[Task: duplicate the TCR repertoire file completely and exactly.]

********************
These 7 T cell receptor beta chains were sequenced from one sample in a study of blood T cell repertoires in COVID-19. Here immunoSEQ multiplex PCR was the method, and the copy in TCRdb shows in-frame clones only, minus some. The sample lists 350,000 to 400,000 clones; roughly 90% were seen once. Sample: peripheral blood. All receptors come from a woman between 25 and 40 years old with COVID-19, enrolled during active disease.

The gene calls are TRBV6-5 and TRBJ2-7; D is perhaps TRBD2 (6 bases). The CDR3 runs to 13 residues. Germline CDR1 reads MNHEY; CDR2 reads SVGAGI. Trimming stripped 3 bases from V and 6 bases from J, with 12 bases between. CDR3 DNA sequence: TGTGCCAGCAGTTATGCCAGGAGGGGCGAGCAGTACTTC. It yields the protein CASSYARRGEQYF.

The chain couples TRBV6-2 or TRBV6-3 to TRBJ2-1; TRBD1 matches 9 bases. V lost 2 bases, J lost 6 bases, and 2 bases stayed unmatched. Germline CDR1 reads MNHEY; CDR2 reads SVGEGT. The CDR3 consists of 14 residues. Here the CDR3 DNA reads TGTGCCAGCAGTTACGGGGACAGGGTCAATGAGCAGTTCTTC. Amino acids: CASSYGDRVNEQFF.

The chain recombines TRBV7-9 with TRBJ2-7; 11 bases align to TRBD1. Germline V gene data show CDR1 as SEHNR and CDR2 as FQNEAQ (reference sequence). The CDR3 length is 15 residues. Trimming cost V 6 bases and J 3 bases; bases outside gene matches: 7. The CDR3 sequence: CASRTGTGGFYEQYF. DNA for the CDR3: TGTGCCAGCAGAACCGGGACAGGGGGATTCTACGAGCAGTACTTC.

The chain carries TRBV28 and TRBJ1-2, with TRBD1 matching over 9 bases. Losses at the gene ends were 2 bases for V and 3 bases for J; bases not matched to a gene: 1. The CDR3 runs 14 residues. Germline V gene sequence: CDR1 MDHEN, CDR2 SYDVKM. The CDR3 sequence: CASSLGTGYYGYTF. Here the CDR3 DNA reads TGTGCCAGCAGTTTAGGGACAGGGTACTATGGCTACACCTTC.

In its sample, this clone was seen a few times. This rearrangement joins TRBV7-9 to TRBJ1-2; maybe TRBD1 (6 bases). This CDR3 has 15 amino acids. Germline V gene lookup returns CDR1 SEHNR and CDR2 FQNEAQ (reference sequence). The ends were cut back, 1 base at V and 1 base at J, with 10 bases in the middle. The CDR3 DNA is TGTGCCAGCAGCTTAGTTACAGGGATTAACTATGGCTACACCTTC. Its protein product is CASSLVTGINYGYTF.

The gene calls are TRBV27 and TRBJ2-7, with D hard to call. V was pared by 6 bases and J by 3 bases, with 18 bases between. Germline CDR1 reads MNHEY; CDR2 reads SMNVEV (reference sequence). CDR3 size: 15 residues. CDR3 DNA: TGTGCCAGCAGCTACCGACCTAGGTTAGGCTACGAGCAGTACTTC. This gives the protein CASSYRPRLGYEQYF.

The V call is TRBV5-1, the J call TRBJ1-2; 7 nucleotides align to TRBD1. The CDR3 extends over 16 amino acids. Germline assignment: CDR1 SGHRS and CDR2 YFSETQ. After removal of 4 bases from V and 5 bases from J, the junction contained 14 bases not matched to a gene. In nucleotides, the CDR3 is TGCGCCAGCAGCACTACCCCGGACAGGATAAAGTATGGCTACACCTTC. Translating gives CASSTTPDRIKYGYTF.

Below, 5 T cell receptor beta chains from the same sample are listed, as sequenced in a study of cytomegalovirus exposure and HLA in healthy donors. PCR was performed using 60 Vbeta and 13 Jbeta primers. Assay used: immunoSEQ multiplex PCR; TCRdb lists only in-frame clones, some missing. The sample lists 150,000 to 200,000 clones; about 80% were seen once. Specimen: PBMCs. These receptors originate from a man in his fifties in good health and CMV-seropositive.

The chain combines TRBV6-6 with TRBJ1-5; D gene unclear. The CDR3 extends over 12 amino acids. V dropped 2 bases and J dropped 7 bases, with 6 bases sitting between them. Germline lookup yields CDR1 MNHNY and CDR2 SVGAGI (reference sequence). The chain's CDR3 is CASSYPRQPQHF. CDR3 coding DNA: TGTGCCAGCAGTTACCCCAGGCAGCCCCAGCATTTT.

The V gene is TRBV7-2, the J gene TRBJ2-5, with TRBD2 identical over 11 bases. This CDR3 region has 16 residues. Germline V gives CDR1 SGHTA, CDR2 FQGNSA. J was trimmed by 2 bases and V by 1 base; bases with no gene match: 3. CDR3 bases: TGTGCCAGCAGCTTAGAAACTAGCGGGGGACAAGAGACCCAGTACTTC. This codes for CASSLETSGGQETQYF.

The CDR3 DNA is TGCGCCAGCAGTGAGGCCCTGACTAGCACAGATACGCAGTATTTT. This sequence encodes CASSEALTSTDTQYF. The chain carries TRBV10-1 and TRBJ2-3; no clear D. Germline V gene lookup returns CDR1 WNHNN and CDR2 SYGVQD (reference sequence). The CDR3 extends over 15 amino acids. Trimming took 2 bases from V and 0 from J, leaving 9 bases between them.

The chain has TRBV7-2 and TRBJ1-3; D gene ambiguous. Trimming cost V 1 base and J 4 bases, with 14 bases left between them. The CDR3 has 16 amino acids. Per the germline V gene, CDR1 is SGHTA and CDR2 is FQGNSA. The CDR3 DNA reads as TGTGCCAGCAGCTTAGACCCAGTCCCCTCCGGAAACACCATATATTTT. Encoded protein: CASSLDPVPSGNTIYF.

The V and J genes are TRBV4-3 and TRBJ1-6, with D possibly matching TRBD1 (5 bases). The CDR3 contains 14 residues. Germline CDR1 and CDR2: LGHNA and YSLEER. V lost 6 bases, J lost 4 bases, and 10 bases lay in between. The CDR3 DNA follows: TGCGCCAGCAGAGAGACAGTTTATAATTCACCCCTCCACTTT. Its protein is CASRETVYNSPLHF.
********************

These 7 T cell receptor beta chains were sequenced from one sample in a study of blood T cell repertoires in COVID-19. Here immunoSEQ multiplex PCR was the method, and the copy in TCRdb shows in-frame clones only, minus some. The sample lists 350,000 to 400,000 clones; roughly 90% were seen once. Sample: peripheral blood. All receptors come from a woman between 25 and 40 years old with COVID-19, enrolled during active disease.

The gene calls are TRBV6-5 and TRBJ2-7; D is perhaps TRBD2 (6 bases). The CDR3 runs to 13 residues. Germline CDR1 reads MNHEY; CDR2 reads SVGAGI. Trimming stripped 3 bases from V and 6 bases from J, with 12 bases between. CDR3 DNA sequence: TGTGCCAGCAGTTATGCCAGGAGGGGCGAGCAGTACTTC. It yields the protein CASSYARRGEQYF.

The chain couples TRBV6-2 or TRBV6-3 to TRBJ2-1; TRBD1 matches 9 bases. V lost 2 bases, J lost 6 bases, and 2 bases stayed unmatched. Germline CDR1 reads MNHEY; CDR2 reads SVGEGT. The CDR3 consists of 14 residues. Here the CDR3 DNA reads TGTGCCAGCAGTTACGGGGACAGGGTCAATGAGCAGTTCTTC. Amino acids: CASSYGDRVNEQFF.

The chain recombines TRBV7-9 with TRBJ2-7; 11 bases align to TRBD1. Germline V gene data show CDR1 as SEHNR and CDR2 as FQNEAQ (reference sequence). The CDR3 length is 15 residues. Trimming cost V 6 bases and J 3 bases; bases outside gene matches: 7. The CDR3 sequence: CASRTGTGGFYEQYF. DNA for the CDR3: TGTGCCAGCAGAACCGGGACAGGGGGATTCTACGAGCAGTACTTC.

The chain carries TRBV28 and TRBJ1-2, with TRBD1 matching over 9 bases. Losses at the gene ends were 2 bases for V and 3 bases for J; bases not matched to a gene: 1. The CDR3 runs 14 residues. Germline V gene sequence: CDR1 MDHEN, CDR2 SYDVKM. The CDR3 sequence: CASSLGTGYYGYTF. Here the CDR3 DNA reads TGTGCCAGCAGTTTAGGGACAGGGTACTATGGCTACACCTTC.

In its sample, this clone was seen a few times. This rearrangement joins TRBV7-9 to TRBJ1-2; maybe TRBD1 (6 bases). This CDR3 has 15 amino acids. Germline V gene lookup returns CDR1 SEHNR and CDR2 FQNEAQ (reference sequence). The ends were cut back, 1 base at V and 1 base at J, with 10 bases in the middle. The CDR3 DNA is TGTGCCAGCAGCTTAGTTACAGGGATTAACTATGGCTACACCTTC. Its protein product is CASSLVTGINYGYTF.

The gene calls are TRBV27 and TRBJ2-7, with D hard to call. V was pared by 6 bases and J by 3 bases, with 18 bases between. Germline CDR1 reads MNHEY; CDR2 reads SMNVEV (reference sequence). CDR3 size: 15 residues. CDR3 DNA: TGTGCCAGCAGCTACCGACCTAGGTTAGGCTACGAGCAGTACTTC. This gives the protein CASSYRPRLGYEQYF.

The V call is TRBV5-1, the J call TRBJ1-2; 7 nucleotides align to TRBD1. The CDR3 extends over 16 amino acids. Germline assignment: CDR1 SGHRS and CDR2 YFSETQ. After removal of 4 bases from V and 5 bases from J, the junction contained 14 bases not matched to a gene. In nucleotides, the CDR3 is TGCGCCAGCAGCACTACCCCGGACAGGATAAAGTATGGCTACACCTTC. Translating gives CASSTTPDRIKYGYTF.

Below, 5 T cell receptor beta chains from the same sample are listed, as sequenced in a study of cytomegalovirus exposure and HLA in healthy donors. PCR was performed using 60 Vbeta and 13 Jbeta primers. Assay used: immunoSEQ multiplex PCR; TCRdb lists only in-frame clones, some missing. The sample lists 150,000 to 200,000 clones; about 80% were seen once. Specimen: PBMCs. These receptors originate from a man in his fifties in good health and CMV-seropositive.

The chain combines TRBV6-6 with TRBJ1-5; D gene unclear. The CDR3 extends over 12 amino acids. V dropped 2 bases and J dropped 7 bases, with 6 bases sitting between them. Germline lookup yields CDR1 MNHNY and CDR2 SVGAGI (reference sequence). The chain's CDR3 is CASSYPRQPQHF. CDR3 coding DNA: TGTGCCAGCAGTTACCCCAGGCAGCCCCAGCATTTT.

The V gene is TRBV7-2, the J gene TRBJ2-5, with TRBD2 identical over 11 bases. This CDR3 region has 16 residues. Germline V gives CDR1 SGHTA, CDR2 FQGNSA. J was trimmed by 2 bases and V by 1 base; bases with no gene match: 3. CDR3 bases: TGTGCCAGCAGCTTAGAAACTAGCGGGGGACAAGAGACCCAGTACTTC. This codes for CASSLETSGGQETQYF.

The CDR3 DNA is TGCGCCAGCAGTGAGGCCCTGACTAGCACAGATACGCAGTATTTT. This sequence encodes CASSEALTSTDTQYF. The chain carries TRBV10-1 and TRBJ2-3; no clear D. Germline V gene lookup returns CDR1 WNHNN and CDR2 SYGVQD (reference sequence). The CDR3 extends over 15 amino acids. Trimming took 2 bases from V and 0 from J, leaving 9 bases between them.

The chain has TRBV7-2 and TRBJ1-3; D gene ambiguous. Trimming cost V 1 base and J 4 bases, with 14 bases left between them. The CDR3 has 16 amino acids. Per the germline V gene, CDR1 is SGHTA and CDR2 is FQGNSA. The CDR3 DNA reads as TGTGCCAGCAGCTTAGACCCAGTCCCCTCCGGAAACACCATATATTTT. Encoded protein: CASSLDPVPSGNTIYF.

The V and J genes are TRBV4-3 and TRBJ1-6, with D possibly matching TRBD1 (5 bases). The CDR3 contains 14 residues. Germline CDR1 and CDR2: LGHNA and YSLEER. V lost 6 bases, J lost 4 bases, and 10 bases lay in between. The CDR3 DNA follows: TGCGCCAGCAGAGAGACAGTTTATAATTCACCCCTCCACTTT. Its protein is CASRETVYNSPLHF.